What Attorneys Can Learn From Steve Jobs By Rebecca E. Neely Steve Jobs will be remembered for many things, not the least of which is the technology he conceived. Also topping the list of his talents was his penchant for public speaking. He didn’t just give a speech, he put on a show. So, what can attorneys learn from this?
Simplicity, intuition, and passion – a recent law.com article suggests that trial attorneys focus on these three things to improve their presentations and arguments. However, it seems all attorneys could benefit by infusing these qualities into their work lives. Consider what the role of an attorney is, in any capacity: to advise, to advocate, to represent, to champion. Walter Isaacson’s notes in his biography on Jobs that he often quoted Leonardo da Vinci’s maxim that “[s]implicity is the ultimate sophistication.” With the legal complexities that exist, in language, in execution, in communication, simplifying is a watch word for us all, especially attorneys. As pertains to public speaking, Jobs was a master. Neither his clothing, nor his presentations, nor his words were flashy. Instead, Jobs appeared to have mastered the concept of what to leave in, and what to leave out; remembering that what’s said, as well as what’s not said, and when, are equally valuable. The value of the pregnant pause cannot be underestimated. Jobs, wearing his black turtleneck, and presenting his minimalist slides, proved these points. Attorneys – don’t rush, edit yourself, and focus on core ideas.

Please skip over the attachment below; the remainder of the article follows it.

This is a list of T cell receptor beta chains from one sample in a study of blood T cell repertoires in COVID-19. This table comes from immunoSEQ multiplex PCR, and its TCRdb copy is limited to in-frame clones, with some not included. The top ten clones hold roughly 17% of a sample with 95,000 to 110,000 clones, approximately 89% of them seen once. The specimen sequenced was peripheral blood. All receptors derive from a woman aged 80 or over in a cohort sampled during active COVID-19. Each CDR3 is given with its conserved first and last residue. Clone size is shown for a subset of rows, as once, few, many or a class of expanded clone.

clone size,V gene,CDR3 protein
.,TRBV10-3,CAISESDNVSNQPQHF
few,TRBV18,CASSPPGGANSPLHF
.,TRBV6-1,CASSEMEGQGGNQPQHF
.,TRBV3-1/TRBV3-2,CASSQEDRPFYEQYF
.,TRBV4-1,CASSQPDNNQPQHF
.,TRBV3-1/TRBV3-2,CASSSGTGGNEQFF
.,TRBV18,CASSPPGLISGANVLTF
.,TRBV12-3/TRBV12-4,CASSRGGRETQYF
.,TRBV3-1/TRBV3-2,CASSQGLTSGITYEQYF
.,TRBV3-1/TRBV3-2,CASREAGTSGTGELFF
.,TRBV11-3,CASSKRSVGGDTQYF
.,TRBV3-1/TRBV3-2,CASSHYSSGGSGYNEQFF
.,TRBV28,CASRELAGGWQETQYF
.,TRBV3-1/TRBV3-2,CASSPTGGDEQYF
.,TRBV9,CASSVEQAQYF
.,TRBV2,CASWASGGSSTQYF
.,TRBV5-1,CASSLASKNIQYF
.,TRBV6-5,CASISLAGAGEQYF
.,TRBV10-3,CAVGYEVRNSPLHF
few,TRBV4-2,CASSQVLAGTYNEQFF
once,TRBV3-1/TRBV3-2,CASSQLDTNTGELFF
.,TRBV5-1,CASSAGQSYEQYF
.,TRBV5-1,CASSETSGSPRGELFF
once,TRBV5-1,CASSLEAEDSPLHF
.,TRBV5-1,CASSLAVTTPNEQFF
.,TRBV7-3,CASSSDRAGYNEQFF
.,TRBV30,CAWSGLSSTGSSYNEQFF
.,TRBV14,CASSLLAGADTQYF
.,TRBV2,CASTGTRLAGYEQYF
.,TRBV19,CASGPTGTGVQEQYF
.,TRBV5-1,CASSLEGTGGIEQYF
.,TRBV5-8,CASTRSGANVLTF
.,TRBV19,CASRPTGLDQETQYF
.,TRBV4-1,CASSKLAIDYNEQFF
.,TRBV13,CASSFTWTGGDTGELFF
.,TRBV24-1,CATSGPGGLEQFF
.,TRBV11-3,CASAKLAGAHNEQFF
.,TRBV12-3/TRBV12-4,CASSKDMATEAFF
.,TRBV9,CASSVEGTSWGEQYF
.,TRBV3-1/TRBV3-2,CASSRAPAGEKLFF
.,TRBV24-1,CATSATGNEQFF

Don’t become mired in details, for as well all know, that’s where the devil lies. How did Jobs appeal to peoples’ intuition? By focusing on them, as a person, versus a customer. He didn’t sell technology. He sold an experience. And he made millions. Surely this concept could be applied to the art of the argument. How? An attorney has to connect with his or her audience – the judge, the jurors, his clients, as well as the other attorneys – by presenting his client’s story, as it were, with not just clarity, but emotion, so as to relate the experience in a meaningful way. Isaacson noted in Jobs’ biography that he attempted to “put a dent in the universe.” What greater statement could be made of passion? First, anyone who is passionate about what they’re doing or saying is going to be better at it. There’s no doubt about it. However, attorneys must often present dry arguments that lack flash. Rather, the passion often lies in the attorney-client relationship, which goes back to the role of an attorney. Attorneys can find their passion as they champion his or her client’s cause, and attempt to bring about justice in an imperfect world. How’s that for a dent? “Be a yardstick of quality. Some people aren’t used to an environment where excellence is expected.” --Steve Jobs